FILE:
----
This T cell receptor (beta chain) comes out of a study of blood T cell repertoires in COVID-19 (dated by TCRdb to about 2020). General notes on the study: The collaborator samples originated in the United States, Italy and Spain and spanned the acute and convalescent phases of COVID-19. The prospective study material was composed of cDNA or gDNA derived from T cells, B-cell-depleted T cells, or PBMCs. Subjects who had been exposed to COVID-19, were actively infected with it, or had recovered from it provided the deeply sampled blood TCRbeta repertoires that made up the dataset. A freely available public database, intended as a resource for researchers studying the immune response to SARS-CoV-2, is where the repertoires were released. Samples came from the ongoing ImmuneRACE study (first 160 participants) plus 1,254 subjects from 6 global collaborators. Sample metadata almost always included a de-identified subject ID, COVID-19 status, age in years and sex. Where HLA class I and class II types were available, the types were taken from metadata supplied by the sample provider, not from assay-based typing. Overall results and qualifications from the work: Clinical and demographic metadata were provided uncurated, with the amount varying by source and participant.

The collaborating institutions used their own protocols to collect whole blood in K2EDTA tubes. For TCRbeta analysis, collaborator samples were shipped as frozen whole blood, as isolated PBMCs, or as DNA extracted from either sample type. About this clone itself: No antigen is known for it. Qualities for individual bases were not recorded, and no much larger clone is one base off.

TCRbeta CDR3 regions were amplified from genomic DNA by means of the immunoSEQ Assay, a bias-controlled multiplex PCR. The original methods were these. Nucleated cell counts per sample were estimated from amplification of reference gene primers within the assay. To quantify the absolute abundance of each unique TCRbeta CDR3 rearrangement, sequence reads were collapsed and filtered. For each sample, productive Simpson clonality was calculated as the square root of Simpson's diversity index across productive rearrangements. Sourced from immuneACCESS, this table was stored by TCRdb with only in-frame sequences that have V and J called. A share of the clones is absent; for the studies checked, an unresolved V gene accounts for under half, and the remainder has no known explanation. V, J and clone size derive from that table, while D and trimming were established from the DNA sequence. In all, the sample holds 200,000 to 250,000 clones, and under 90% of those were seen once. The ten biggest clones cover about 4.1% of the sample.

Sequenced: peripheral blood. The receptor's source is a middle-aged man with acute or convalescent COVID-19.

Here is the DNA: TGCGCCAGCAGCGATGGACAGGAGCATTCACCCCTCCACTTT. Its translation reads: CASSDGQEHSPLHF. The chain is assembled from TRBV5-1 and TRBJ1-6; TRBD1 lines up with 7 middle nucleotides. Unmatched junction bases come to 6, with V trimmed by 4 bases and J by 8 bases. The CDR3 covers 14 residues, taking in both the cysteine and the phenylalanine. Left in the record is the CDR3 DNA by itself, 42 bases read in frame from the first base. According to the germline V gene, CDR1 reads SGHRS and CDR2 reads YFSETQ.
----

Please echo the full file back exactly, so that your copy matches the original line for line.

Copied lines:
This T cell receptor (beta chain) comes out of a study of blood T cell repertoires in COVID-19 (dated by TCRdb to about 2020). General notes on the study: The collaborator samples originated in the United States, Italy and Spain and spanned the acute and convalescent phases of COVID-19. The prospective study material was composed of cDNA or gDNA derived from T cells, B-cell-depleted T cells, or PBMCs. Subjects who had been exposed to COVID-19, were actively infected with it, or had recovered from it provided the deeply sampled blood TCRbeta repertoires that made up the dataset. A freely available public database, intended as a resource for researchers studying the immune response to SARS-CoV-2, is where the repertoires were released. Samples came from the ongoing ImmuneRACE study (first 160 participants) plus 1,254 subjects from 6 global collaborators. Sample metadata almost always included a de-identified subject ID, COVID-19 status, age in years and sex. Where HLA class I and class II types were available, the types were taken from metadata supplied by the sample provider, not from assay-based typing. Overall results and qualifications from the work: Clinical and demographic metadata were provided uncurated, with the amount varying by source and participant.

The collaborating institutions used their own protocols to collect whole blood in K2EDTA tubes. For TCRbeta analysis, collaborator samples were shipped as frozen whole blood, as isolated PBMCs, or as DNA extracted from either sample type. About this clone itself: No antigen is known for it. Qualities for individual bases were not recorded, and no much larger clone is one base off.

TCRbeta CDR3 regions were amplified from genomic DNA by means of the immunoSEQ Assay, a bias-controlled multiplex PCR. The original methods were these. Nucleated cell counts per sample were estimated from amplification of reference gene primers within the assay. To quantify the absolute abundance of each unique TCRbeta CDR3 rearrangement, sequence reads were collapsed and filtered. For each sample, productive Simpson clonality was calculated as the square root of Simpson's diversity index across productive rearrangements. Sourced from immuneACCESS, this table was stored by TCRdb with only in-frame sequences that have V and J called. A share of the clones is absent; for the studies checked, an unresolved V gene accounts for under half, and the remainder has no known explanation. V, J and clone size derive from that table, while D and trimming were established from the DNA sequence. In all, the sample holds 200,000 to 250,000 clones, and under 90% of those were seen once. The ten biggest clones cover about 4.1% of the sample.

Sequenced: peripheral blood. The receptor's source is a middle-aged man with acute or convalescent COVID-19.

Here is the DNA: TGCGCCAGCAGCGATGGACAGGAGCATTCACCCCTCCACTTT. Its translation reads: CASSDGQEHSPLHF. The chain is assembled from TRBV5-1 and TRBJ1-6; TRBD1 lines up with 7 middle nucleotides. Unmatched junction bases come to 6, with V trimmed by 4 bases and J by 8 bases. The CDR3 covers 14 residues, taking in both the cysteine and the phenylalanine. Left in the record is the CDR3 DNA by itself, 42 bases read in frame from the first base. According to the germline V gene, CDR1 reads SGHRS and CDR2 reads YFSETQ.